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BRC packaging - contamination issue


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mherz

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Posted 07 March 2009 - 02:15 PM

Hello everyone!!!


Our company which manufactures food grade PET sheets for thermoforming customers and inline with this we are preparing our system for BRC certification. One contamination identified is hairs. we use hairnets and snoods will be issued to those who doesnt want to shave their beard and mustaches.... But i have one question how about the hairs in the hands i mean some guys have thick and long hair on the hands isnt it that it is more prone/ high risk to product contamination than the beard/mustaches since hands is the one usually doing the work ??????? what do you think ? kindly comment on this



Charles.C

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Posted 08 March 2009 - 08:33 AM

Dear mherz,

Indeed, all kinds of hair are a much discussed topic in this forum :smile:

Can hv a look at these threads which I hv briefly extracted -

With regards to the hairy hands, some people tend to shave their hands and others cover all the exposed areas. I have seen samples of a plastic protective covering just to cover the hands few years back.

http://www.ifsqn.com...?showtopic=9700

Apparently the jury is still out on how hairy arms have to be before they are netted/covered, and what actually constitutes a beard before a beard snood has to be worn.

http://www.ifsqn.com...hp?showtopic=67

Rgds / Charles.C

Kind Regards,

 

Charles.C


Simon

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Posted 08 March 2009 - 09:43 AM

It does seem strange that hair covering in the food industry only goes as far as head hair, beards and moustaches. In the pharmaceutical and other highly regulated industries often they work in clean rooms with a full body suit and face mask, so they are more stringent. To a greater or lesser extent all humans have nasal hair, eyebrows and eyelashes and ear hair (esp. as you get older) and then as you mention hand and arm hair. So why does the food industry not require more extensive coverin?. Maybe it is because some hairs are shed more easily than others and I think hair of the head and face is more easily shed than that of the arms or hands (if this was wikipedia it would require a reference here). But then what about eyebrows and eyelashes? It does not make 100% sense, but I suppose also that hair contamination although disgusting is low severity in terms of the ability to cause harm to the end consumer.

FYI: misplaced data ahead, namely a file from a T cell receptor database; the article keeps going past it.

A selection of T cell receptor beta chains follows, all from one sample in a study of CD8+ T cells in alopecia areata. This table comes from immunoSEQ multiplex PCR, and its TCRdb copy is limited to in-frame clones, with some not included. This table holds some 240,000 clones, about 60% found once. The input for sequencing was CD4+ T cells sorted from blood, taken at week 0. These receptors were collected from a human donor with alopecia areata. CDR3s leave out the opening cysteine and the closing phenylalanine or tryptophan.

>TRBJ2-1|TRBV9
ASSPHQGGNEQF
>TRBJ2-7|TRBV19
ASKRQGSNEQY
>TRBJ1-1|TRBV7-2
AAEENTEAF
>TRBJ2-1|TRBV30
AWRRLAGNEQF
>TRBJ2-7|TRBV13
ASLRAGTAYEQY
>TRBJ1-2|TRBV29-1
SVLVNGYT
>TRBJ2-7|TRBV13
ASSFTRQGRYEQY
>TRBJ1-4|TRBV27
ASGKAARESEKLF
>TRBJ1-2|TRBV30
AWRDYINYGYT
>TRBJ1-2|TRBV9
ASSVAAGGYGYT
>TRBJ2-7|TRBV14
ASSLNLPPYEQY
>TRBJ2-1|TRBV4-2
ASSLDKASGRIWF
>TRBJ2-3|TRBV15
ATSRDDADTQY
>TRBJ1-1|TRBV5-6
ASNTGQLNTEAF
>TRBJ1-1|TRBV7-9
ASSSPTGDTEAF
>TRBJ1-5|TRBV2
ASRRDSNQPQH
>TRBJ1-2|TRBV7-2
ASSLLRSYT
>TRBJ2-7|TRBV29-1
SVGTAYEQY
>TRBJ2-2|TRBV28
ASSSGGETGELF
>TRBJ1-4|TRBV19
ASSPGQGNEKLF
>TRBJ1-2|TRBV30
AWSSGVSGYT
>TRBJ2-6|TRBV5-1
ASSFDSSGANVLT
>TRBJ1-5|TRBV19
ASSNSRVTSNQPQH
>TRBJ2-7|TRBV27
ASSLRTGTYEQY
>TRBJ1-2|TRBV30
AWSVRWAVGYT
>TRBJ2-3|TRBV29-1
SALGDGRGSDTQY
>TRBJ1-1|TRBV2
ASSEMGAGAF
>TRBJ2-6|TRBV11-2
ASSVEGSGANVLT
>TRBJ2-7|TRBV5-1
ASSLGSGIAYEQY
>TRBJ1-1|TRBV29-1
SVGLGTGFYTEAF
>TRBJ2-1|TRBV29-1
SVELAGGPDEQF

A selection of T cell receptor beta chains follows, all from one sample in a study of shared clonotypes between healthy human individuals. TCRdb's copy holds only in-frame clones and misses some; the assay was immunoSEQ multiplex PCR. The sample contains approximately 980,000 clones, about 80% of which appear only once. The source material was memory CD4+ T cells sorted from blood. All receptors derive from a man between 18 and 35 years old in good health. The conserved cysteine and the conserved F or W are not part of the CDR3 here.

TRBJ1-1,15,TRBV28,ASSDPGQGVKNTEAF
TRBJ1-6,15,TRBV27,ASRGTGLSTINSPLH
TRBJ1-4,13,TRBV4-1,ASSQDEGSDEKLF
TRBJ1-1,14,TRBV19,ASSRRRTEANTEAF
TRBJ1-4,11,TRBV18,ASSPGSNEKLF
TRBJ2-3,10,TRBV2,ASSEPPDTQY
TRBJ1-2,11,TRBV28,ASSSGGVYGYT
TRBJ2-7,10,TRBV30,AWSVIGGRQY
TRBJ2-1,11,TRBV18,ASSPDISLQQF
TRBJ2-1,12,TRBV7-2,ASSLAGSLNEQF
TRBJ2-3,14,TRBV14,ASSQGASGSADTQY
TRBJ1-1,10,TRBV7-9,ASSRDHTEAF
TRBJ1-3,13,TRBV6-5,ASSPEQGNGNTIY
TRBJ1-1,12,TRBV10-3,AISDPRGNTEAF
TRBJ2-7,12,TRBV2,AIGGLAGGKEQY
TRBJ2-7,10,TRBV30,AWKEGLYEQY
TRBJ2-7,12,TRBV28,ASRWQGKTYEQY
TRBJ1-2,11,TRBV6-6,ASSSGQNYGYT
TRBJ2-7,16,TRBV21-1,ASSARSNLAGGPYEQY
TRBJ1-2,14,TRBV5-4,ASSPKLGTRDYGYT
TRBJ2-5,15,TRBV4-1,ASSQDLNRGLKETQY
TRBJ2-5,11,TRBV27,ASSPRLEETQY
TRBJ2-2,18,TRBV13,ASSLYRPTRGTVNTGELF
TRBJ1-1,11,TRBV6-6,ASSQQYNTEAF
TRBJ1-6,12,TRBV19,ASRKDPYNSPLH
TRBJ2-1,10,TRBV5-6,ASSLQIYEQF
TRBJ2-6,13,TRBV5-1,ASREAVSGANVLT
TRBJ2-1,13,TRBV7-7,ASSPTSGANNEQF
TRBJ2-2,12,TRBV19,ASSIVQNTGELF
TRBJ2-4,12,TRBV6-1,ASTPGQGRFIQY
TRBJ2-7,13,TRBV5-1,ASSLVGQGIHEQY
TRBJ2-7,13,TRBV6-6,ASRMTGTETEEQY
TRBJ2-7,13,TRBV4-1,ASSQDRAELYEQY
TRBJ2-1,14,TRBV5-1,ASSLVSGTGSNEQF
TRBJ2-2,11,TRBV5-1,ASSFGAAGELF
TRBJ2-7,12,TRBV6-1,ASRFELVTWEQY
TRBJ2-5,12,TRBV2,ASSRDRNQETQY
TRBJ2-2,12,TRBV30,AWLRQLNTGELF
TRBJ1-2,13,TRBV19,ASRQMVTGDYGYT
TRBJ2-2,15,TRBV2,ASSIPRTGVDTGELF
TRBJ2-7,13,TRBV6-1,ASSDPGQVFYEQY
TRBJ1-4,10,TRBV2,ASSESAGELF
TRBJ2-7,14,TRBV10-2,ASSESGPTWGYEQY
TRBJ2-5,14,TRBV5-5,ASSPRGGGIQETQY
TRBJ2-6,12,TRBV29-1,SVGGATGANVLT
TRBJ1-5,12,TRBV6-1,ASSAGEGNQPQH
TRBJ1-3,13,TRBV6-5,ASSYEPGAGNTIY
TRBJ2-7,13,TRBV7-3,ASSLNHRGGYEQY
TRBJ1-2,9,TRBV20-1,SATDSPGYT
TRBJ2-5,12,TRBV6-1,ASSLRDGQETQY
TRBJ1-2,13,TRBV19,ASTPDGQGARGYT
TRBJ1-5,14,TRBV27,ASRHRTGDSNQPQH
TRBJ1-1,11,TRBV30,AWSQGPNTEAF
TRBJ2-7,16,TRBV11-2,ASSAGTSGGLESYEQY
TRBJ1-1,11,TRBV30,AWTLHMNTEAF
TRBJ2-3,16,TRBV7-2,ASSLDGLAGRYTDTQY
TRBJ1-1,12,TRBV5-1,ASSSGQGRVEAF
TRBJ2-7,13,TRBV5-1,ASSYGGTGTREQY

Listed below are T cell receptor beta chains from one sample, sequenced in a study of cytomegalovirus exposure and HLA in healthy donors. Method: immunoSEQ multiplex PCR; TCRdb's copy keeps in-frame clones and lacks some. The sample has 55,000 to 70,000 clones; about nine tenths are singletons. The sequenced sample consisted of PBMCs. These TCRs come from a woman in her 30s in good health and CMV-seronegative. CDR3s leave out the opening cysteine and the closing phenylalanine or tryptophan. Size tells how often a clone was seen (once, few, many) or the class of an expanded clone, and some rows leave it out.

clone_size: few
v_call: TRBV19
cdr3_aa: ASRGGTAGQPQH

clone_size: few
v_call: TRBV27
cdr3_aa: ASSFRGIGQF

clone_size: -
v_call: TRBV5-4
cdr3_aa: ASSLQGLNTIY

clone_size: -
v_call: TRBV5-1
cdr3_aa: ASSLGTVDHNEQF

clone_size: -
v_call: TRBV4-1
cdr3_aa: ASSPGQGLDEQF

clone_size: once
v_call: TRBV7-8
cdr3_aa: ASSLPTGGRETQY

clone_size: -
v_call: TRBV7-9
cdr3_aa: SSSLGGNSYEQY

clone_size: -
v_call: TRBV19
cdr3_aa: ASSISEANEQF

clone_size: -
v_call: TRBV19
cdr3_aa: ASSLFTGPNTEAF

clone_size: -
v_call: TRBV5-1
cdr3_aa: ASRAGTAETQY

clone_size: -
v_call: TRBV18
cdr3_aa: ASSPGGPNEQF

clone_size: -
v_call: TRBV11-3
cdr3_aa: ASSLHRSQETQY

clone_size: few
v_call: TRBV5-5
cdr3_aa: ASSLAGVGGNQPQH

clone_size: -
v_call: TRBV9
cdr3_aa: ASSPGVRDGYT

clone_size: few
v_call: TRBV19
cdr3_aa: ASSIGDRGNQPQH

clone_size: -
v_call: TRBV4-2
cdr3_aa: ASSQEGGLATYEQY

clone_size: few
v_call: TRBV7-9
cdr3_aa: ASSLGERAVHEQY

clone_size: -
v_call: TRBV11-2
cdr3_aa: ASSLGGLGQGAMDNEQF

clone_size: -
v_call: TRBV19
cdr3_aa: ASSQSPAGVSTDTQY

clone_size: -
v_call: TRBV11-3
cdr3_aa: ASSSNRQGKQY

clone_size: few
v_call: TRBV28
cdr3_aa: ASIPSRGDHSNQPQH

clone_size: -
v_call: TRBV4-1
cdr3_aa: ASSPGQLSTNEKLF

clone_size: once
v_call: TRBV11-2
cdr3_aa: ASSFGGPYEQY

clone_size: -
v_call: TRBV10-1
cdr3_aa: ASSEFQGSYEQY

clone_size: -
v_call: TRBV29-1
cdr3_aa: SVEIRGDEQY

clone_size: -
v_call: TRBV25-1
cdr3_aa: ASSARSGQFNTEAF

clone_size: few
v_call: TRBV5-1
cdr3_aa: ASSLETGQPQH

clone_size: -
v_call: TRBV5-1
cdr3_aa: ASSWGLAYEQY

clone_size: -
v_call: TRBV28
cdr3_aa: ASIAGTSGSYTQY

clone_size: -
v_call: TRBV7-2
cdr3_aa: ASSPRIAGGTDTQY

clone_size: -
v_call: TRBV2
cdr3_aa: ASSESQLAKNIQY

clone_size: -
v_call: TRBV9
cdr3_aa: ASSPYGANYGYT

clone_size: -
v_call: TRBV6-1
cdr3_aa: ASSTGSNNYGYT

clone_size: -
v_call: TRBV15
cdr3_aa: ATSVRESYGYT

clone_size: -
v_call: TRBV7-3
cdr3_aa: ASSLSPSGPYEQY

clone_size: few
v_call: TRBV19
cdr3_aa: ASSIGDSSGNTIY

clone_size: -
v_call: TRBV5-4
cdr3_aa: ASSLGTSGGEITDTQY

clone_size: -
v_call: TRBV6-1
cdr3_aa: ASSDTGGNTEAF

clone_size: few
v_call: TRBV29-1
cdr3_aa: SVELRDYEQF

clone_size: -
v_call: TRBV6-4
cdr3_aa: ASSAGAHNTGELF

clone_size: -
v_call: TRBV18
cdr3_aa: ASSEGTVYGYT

If you are following the BRC Packaging Standard then the most you need to do is cover head hair and beards / moustaches to meet the requirements. If you do this then you have reduced the likelihood of hair contamination of your products. Next continue to analyse complaints (assuming you have some for hair contamination) and if you they are high or have not reduced then you may have to consider further control measures to reduce the likelihood further to an acceptable level. :smile:


Regards,
Simon


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mherzz

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Posted 19 May 2009 - 10:32 PM

:thumbup: thanx simon,,,,,,, super input and yes we are preparing for the BRC and we already started to impose using beard snood for those who have long beard and moustach but when they saw how they look like ( santa claus) most of them opted to trim their beard and moustaches hehheheheheheheh


Simon

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Posted 21 May 2009 - 07:26 AM

:thumbup: thanx simon,,,,,,, super input and yes we are preparing for the BRC and we already started to impose using beard snood for those who have long beard and moustach but when they saw how they look like ( santa claus) most of them opted to trim their beard and moustaches hehheheheheheheh